Nelson Mandelaby Representative Eleanor Holmes Norton
Posted on 2013-12-12
NORTON. I thank my good friend, the gentleman from Philadelphia,
Pennsylvania, who is so honorably following the great example of his
predecessor Bill Gray in leading us today in the House and for all of
the work that he has done in the House.
I want to thank the Congressional Black Caucus and particularly our chairman, Marcia Fudge, who led us on an exhausting but exhilarating trip to South Africa just this week. I want to thank the CBC--before I ever thought about coming to Congress--for their decades of work which was instrumental in release and the work of Nelson Mandela.
I went to South Africa earlier this week to share with South Africans their farewell to the father of their country, Madiba, the man who meant so much to millions of us, for his leadership throughout the world. And I went because, for me, he was a freedom-defining leader.
I knew Nelson Mandela before I met him. I was a member of the Free South Africa Movement that was particularly active here in the District of Columbia, the movement led by TransAfrica which became synonymous with Free Mandela.
Mr. Speaker, it was almost 30 years ago that four of us went into the South African Embassy--Randall Robinson; the head of TransAfrica, Dr. Mary Berry; my own predecessor, former Congressman Walter Fauntroy and I--who secured an appointment with the ambassador of South Africa, I must say, under false pretenses because we didn't intend to come out.
However, in those first arrests, we could not have imagined the cascade of events that followed. We did not imagine that from all over the country people would come to be arrested to free Mandela.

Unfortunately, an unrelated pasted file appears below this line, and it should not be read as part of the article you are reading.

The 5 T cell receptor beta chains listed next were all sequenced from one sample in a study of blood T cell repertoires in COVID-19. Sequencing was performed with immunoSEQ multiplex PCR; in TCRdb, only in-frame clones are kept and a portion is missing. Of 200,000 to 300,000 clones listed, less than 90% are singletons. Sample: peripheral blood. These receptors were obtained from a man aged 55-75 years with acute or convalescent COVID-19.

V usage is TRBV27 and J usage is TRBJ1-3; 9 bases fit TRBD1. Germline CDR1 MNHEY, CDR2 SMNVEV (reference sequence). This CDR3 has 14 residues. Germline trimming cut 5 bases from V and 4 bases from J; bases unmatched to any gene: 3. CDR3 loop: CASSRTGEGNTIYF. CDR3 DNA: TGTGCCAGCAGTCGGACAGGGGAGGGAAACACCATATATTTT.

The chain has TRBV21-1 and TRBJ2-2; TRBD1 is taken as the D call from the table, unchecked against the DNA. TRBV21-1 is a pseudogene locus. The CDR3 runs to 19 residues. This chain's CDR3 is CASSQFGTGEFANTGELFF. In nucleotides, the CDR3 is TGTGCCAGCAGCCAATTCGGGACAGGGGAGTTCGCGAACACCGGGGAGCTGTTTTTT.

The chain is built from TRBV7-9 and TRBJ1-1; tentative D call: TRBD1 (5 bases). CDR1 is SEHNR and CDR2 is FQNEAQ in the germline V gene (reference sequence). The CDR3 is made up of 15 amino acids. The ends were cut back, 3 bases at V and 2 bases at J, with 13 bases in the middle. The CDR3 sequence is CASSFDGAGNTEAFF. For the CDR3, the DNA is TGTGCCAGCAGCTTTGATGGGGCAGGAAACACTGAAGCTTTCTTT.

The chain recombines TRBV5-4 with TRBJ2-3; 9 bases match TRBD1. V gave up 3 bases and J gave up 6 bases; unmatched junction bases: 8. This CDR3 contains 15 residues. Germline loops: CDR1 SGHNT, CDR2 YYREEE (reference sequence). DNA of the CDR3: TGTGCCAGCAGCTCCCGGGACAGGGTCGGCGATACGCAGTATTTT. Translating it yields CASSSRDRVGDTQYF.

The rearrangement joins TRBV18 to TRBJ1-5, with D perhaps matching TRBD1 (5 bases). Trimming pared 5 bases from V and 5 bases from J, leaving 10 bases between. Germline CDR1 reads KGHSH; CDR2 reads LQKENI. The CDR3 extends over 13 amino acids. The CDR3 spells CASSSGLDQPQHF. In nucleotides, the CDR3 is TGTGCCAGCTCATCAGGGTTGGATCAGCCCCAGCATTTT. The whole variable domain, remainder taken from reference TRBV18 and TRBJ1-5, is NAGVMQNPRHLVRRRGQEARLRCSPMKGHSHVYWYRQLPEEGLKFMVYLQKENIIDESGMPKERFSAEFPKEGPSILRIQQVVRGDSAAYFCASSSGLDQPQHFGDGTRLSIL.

Mr. Speaker, perhaps least of all did I imagine that on his 95th birthday we would have a commemoration where the Democratic and the Republican leaders of this House would gather to celebrate Mandela's 95th birthday. If you can imagine the life of Nelson Mandela, there is so much about that life that was unimaginable.
And there are so many people to thank tonight because as I think about all of those who are connected with Mandela--because there are millions of them--I hope we do not forget those who led this movement, that we do not forget Bill Gray who was the sponsor of the sanctions bill and succeeded in overriding a veto to get it through the Congress of the United States. I hope we do not forget TransAfrica, which invented the struggle for freedom for Mandela, or Ron Dellums or former Senator Mike Lugar, who were sponsors of the bill. I hope we do not forget the hundreds of thousands who lobbied and picketed their State legislatures to divest pension funds from South Africa. It is very difficult to imagine that without collective action, Mandela would have been free to free his country.
Most of all, Mr. Speaker, tonight we thank Nelson Mandela himself. How do you thank a man for making the highest and best use of his best years, by spending them--almost 30 years--incarcerated and then coming out to peacefully and ever so gently lead his fellow South Africans to lay down their grievances--just as Martin Luther King said, ``Lay down your arms''--laid down their grievances, rose above their painful scars, their own years of suffering, and to somehow march with him into a new multiracial South Africa. It is a South Africa which today, like Madiba, its great leader, is an example for the rest of the world.
Much of the rest of the world today I hope remembers Madiba not only for what his years of sacrifice meant but for how he used those years to bring peace in the last place where peace was expected.
I thank the gentleman for leading us tonight.